Terry traveled to Rio de Janeiro, Brazil, aboard a civilian steamer in August 1881, and then to Buenos Aires, Argentina, where he took command of the Marion. The Marion was at anchor in the River Plate (Rio de la Plata) at Montevideo, Uruguay, when, on Nov. 10, 1881, Terry received an urgent telegram from the Navy Department instructing him to proceed to Heard’s Island, one of the Kerguelen Islands located in the southern Indian Ocean 2,860 miles southeast of the Cape of Good Hope and 926 miles north of Antarctica. Heard’s Island is a bleak, uninhabited volcanic island about 30 miles long and 15 miles in width. The island is so distant and remote from the shipping lanes that it did not even appear on charts carried aboard U.S. Navy warships. Terry’s orders were to search for survivors of the Trinity, a New London, Connecticut, based whale hunter that had met an unknown fate in the area sometime after Sept. 4, 1880, when the ship’s Capt. John L. Williams and first mate John Esmond left letters addressed to their wives in a whalers’ mail drop on uninhabited Desolation Island, another island in the Kerguelen group.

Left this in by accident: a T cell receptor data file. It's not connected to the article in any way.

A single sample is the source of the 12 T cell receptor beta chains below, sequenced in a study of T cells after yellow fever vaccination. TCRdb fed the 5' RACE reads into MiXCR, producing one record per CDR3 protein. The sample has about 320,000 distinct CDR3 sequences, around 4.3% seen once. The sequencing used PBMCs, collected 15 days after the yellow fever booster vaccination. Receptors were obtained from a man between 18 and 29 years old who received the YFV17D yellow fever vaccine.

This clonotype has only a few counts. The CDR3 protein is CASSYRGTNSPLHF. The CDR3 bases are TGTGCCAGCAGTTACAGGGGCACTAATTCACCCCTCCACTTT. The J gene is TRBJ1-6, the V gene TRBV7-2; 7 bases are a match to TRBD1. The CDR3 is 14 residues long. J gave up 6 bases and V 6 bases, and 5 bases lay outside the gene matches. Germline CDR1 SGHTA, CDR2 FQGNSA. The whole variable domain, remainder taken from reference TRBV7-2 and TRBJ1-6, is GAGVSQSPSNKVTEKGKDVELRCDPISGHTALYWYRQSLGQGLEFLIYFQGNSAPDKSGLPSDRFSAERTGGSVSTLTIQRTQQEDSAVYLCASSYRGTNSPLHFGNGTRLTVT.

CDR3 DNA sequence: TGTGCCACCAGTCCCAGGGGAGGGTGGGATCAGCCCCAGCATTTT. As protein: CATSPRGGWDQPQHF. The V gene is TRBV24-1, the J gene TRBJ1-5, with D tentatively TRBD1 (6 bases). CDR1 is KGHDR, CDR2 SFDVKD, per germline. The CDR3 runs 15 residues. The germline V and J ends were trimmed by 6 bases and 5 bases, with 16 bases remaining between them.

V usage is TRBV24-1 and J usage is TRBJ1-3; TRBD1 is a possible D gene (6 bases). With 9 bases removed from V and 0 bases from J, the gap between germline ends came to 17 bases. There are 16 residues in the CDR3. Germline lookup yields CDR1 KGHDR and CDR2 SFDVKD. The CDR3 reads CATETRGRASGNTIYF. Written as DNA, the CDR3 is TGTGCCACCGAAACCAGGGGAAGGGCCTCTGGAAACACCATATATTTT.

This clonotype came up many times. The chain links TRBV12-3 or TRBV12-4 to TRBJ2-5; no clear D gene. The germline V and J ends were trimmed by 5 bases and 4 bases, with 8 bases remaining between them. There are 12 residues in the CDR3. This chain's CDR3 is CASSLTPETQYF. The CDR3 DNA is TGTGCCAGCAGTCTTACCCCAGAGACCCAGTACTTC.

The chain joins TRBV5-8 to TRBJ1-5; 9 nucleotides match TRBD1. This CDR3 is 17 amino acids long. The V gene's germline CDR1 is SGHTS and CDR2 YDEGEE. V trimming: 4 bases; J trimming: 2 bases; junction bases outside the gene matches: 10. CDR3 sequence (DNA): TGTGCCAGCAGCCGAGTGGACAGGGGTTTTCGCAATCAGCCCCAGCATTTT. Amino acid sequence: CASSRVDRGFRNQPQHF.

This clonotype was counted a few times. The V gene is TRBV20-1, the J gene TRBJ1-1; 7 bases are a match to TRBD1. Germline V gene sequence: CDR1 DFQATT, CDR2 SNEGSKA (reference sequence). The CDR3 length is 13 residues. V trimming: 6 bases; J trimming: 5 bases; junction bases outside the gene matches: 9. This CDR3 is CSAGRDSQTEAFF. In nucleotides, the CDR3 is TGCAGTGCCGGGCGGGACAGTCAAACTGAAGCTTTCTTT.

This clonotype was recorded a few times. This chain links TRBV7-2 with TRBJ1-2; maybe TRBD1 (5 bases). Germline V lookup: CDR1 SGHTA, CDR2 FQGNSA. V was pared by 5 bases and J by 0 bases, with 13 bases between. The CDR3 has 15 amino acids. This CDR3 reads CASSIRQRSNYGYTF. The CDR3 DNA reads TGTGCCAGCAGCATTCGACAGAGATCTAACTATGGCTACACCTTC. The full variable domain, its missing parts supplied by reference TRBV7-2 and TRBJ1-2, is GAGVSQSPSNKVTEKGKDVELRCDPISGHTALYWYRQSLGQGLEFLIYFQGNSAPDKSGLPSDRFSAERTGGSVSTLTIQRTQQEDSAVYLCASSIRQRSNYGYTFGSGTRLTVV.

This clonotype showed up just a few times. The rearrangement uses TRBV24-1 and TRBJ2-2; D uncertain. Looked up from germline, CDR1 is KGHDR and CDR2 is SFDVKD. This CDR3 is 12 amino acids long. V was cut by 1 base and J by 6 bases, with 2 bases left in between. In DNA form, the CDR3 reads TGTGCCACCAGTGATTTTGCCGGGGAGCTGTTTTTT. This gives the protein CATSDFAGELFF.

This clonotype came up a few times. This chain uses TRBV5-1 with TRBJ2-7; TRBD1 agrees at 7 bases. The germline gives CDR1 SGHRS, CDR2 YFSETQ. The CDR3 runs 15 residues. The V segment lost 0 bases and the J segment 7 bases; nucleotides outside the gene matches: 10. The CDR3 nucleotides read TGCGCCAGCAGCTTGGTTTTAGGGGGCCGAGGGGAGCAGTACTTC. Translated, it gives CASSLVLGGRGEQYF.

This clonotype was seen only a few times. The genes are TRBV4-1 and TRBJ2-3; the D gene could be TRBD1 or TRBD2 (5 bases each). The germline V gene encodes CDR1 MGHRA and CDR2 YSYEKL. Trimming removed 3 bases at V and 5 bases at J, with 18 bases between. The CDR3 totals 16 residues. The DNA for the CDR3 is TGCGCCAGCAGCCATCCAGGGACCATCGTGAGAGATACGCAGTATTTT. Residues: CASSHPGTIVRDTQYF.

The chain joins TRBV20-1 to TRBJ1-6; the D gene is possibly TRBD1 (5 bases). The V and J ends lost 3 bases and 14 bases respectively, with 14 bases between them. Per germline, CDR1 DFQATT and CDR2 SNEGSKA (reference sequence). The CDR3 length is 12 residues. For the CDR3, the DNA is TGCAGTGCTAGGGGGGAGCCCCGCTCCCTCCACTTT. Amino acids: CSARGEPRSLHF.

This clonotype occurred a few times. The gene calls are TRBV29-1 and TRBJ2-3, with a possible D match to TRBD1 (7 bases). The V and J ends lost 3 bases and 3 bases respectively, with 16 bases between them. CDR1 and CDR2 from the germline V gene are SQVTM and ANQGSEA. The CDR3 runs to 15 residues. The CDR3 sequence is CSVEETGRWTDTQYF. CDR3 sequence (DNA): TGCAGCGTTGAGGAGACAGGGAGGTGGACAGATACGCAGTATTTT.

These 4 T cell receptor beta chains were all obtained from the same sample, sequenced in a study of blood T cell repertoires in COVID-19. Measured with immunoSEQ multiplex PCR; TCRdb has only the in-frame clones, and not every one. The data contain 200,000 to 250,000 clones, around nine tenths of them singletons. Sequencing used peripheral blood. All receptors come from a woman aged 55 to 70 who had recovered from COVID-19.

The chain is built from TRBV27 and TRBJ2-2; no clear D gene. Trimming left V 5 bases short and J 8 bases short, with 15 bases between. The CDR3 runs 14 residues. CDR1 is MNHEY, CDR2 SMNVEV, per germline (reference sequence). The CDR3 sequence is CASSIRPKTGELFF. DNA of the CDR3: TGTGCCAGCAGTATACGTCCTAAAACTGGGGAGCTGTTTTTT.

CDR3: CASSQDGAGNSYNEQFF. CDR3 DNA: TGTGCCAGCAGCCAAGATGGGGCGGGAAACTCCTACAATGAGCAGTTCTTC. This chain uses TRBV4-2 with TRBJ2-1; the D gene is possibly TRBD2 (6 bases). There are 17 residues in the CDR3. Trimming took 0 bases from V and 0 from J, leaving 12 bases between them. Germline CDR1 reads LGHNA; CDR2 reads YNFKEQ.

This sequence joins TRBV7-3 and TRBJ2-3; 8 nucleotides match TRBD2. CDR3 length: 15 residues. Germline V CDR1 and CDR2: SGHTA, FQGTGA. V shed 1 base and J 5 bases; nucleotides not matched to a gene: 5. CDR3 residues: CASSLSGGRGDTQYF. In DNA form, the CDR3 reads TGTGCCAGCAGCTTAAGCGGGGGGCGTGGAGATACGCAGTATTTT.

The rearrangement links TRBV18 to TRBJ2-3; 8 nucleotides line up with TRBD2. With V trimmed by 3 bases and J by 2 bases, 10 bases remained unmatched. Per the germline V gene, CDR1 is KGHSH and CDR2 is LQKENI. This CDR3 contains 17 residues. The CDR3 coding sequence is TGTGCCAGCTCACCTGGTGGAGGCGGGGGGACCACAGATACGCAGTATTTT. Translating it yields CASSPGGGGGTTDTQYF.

Terry got the Marion underway on Nov. 14, 1881, and arrived at Cape Town, South Africa, after 28 days at sea. While the crew were filling the ship’s bunkers with coal and loading supplies, Terry and the Marion’s navigator Lt. George Augustus Bicknell III, son of an Indiana congressman and a future admiral, called on the Royal Navy officer-in-charge at Cape Town and borrowed a British Admiralty chart of the search area. Terry and his crew departed on Christmas Eve headed for one of the least known, coldest, stormiest, and most dangerous expanses of ocean on earth. Terry knew that he had only a narrow window of opportunity to conduct the search and return before the reasonably good weather and round-the-clock sunlight of the brief southern hemisphere summer gave way to an Antarctic winter of intense cold, ferocious gales, and perpetual darkness.